PetMD’s medications content was written and reviewed by veterinary professionals to answer your most common questions about how medications function, their side effects, and what species they are prescribed for. This content shouldn’t take the place of advice by your vet
What is Methocarbamol?
Methocarbamol is an oral medication that is prescribed to help treat muscle spasms in dogs, cats, and horses. It is a muscle relaxant used to treat pets with intervertebral disc disease (IVDD) and traumatic muscle strains. It is often used in safe conjunction with other medications used to treat IVDD and traumas, like non-steroidal anti-inflammatory drugs (NSAIDs), gabapentin and other pain control medications.
Methocarbamol can also be used to treat muscle spasms from being poisoned by strychnine (rat poison), metaldehyde (snail bait), or permethrin (cats only). It can also treat muscle spasms from infections such as tetanus.
In horses, the injectable version of methocarbamol is used for muscle spasms or muscle strains but also to treat exertional rhabdomyolysis or “tying-up,” which is a syndrome of muscle pain and deep cramping associated with exercise. Oral use of methocarbamol in horses for exertional rhabdomyolysis is currently not an FDA approved use of this medication. However, it is readily utilized in the veterinary field. This is called extra-label or off-label use because this use isn’t described on the drug label.
In certain circumstances, your vet may recommend a compounded formulation of methocarbamol. Compounded medications are prescribed if there’s a specific reason your pet’s health can’t be managed by an FDA-approved drug, such as if your pet has trouble taking pills in capsule form, the dosage strength is not commercially available, or the pet is allergic to an ingredient in the FDA-approved medication. Compounded medications are not FDA-approved. They are created by either a veterinarian or a licensed pharmacist on an individual basis to best suit a patient’s particular needs. You can learn more about compounded medications here.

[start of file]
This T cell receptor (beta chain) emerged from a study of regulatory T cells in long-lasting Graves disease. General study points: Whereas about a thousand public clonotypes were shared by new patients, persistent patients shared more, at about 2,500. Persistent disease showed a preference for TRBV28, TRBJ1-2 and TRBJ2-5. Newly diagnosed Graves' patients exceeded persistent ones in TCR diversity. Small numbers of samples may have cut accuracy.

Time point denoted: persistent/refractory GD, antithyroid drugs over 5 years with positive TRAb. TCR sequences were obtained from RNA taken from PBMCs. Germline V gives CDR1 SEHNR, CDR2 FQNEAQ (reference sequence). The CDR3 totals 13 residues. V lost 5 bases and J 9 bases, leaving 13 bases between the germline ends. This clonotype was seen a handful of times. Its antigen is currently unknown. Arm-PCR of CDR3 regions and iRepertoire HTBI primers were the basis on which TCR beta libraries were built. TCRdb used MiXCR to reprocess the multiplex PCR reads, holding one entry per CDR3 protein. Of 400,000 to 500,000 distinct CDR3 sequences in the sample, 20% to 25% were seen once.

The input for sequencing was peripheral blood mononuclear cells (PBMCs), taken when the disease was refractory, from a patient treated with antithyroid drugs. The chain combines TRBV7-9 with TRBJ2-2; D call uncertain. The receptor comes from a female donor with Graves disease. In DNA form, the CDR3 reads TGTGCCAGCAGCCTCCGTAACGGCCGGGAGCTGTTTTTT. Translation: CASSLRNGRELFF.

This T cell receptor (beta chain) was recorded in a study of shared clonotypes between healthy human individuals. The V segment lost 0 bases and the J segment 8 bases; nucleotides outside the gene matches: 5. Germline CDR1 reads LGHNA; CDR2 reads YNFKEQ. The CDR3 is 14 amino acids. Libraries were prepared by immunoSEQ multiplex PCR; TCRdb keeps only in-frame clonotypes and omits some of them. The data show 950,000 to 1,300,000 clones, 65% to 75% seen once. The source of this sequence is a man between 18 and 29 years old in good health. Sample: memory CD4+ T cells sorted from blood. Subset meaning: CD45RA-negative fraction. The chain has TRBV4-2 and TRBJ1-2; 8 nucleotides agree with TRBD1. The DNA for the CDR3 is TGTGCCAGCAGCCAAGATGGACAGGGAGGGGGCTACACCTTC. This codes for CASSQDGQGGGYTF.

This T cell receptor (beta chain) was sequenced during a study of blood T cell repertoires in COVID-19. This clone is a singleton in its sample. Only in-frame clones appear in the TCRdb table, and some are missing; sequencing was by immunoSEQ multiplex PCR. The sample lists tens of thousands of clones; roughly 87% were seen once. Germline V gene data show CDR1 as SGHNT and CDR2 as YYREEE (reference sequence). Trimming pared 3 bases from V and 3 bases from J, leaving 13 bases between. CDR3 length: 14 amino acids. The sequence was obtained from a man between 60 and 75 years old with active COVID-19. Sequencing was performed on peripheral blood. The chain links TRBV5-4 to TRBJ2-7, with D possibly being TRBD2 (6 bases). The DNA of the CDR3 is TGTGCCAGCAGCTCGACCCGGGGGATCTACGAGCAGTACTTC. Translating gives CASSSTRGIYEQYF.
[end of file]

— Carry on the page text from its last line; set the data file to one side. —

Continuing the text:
How Methocarbamol Works
Methocarbamol works on the central nervous system to indirectly lower muscle hyperactivity without working directly on the muscles. It interrupts abnormal nerve impulses from being transmitted to skeletal muscle, which are the muscles the body has direct control over, such as biceps or triceps, causing them to relax. The ability of the pets’ muscles to contract and function is not diminished in any way. Methocarbamol does not impact smooth muscles, like those present in the intestinal tract.
This medication is generally given two to three times a day. However, the dose of methocarbamol your veterinarian may recommend is highly dependent on why it is being prescribed and the severity of the pets’ illness or symptoms. Please follow the directions on the drug label or as provided by your veterinarian.
Missed a Dose?
If you forget to give a dose of methocarbamol, give it when you remember. However, if it is almost time for your next dose, skip the missed dose and resume your normal dosing schedule. Do not give extra or double doses.
Methocarbamol Possible Side Effects